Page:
(1) A principal may designate in a power of attorney two or more persons to act as coagents. Unless the power of attorney otherwise provides, all coagents must exercise their authority jointly; provided, however, a coagent may delegate that coagent's authority to another coagent.
(2) A principal may designate one or more successor agents to act if an agent resigns, dies, becomes incapacitated, is not qualified to serve, or declines to serve. A principal may grant authority to designate one or more successor agents to an agent or other person designated by name, office, or function. Unless the power of attorney otherwise provides, a successor agent:
(a) Has the same authority as that granted to the original agent; and
(b) May not act until all predecessor agents have resigned, died, become incapacitated, are no longer qualified to serve, or have declined to serve.
(3) Except as otherwise provided in the power of attorney and subsection (4) of this section, an agent that does not participate in or conceal a breach of fiduciary duty committed by another agent, including a predecessor agent, is not liable for the actions of the other agent.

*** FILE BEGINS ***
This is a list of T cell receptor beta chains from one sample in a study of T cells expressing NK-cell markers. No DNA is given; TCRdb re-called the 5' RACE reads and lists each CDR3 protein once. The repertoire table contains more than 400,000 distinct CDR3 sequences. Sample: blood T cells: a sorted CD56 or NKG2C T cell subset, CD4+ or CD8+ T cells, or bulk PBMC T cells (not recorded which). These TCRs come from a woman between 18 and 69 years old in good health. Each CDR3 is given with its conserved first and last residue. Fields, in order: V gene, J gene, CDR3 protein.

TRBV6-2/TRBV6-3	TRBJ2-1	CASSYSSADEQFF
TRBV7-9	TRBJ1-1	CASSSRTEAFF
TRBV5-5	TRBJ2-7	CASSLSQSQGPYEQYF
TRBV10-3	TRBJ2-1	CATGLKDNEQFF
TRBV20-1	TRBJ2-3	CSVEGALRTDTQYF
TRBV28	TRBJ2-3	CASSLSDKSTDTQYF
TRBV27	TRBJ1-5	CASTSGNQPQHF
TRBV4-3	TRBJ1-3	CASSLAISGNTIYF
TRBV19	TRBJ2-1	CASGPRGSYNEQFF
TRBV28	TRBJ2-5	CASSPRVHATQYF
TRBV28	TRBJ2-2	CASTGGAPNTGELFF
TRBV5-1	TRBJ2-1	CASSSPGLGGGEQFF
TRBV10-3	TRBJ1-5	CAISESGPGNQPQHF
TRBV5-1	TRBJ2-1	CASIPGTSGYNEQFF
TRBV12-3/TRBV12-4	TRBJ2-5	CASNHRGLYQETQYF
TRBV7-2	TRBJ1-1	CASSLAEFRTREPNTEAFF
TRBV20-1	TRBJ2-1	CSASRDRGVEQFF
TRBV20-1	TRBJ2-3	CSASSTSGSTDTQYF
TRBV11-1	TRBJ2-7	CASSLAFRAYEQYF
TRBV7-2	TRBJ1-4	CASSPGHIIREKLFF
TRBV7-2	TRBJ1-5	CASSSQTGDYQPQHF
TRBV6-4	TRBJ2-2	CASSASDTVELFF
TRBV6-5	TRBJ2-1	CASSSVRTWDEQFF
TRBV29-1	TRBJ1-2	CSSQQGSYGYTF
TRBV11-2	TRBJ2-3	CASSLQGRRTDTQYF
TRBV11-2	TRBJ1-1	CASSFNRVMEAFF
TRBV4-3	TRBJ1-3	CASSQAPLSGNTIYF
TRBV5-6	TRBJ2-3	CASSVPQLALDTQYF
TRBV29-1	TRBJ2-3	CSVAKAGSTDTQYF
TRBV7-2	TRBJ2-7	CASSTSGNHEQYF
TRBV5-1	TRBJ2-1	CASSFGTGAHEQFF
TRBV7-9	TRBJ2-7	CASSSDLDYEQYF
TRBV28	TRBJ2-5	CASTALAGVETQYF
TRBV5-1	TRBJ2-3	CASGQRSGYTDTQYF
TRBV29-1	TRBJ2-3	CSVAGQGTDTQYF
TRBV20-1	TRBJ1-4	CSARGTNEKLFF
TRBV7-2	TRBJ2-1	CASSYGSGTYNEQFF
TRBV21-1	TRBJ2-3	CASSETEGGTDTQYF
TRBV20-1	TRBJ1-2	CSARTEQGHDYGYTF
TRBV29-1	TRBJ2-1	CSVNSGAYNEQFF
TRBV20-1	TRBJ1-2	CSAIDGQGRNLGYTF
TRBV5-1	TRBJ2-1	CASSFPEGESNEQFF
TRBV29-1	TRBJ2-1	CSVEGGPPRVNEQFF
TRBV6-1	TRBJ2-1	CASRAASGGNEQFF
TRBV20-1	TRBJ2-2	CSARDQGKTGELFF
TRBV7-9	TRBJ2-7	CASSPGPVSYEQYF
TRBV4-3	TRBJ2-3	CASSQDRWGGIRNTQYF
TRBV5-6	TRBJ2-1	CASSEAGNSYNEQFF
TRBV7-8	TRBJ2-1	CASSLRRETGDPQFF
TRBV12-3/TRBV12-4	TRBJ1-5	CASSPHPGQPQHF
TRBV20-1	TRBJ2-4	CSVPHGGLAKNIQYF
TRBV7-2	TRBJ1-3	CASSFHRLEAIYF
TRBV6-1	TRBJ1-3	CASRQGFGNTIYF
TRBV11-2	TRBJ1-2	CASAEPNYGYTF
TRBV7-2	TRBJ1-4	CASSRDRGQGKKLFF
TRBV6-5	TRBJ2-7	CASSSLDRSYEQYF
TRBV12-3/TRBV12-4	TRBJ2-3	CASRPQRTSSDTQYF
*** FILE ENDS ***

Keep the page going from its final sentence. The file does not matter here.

(4) An agent that has actual knowledge of a breach or imminent breach of fiduciary duty by another agent shall notify the principal and, if the principal is incapacitated, take any action reasonably appropriate in the circumstances to safeguard the principal's best interest. An agent that fails to notify the principal or take action as required by this subsection is liable for the reasonably foreseeable damages that could have been avoided if the agent had notified the principal or taken such action.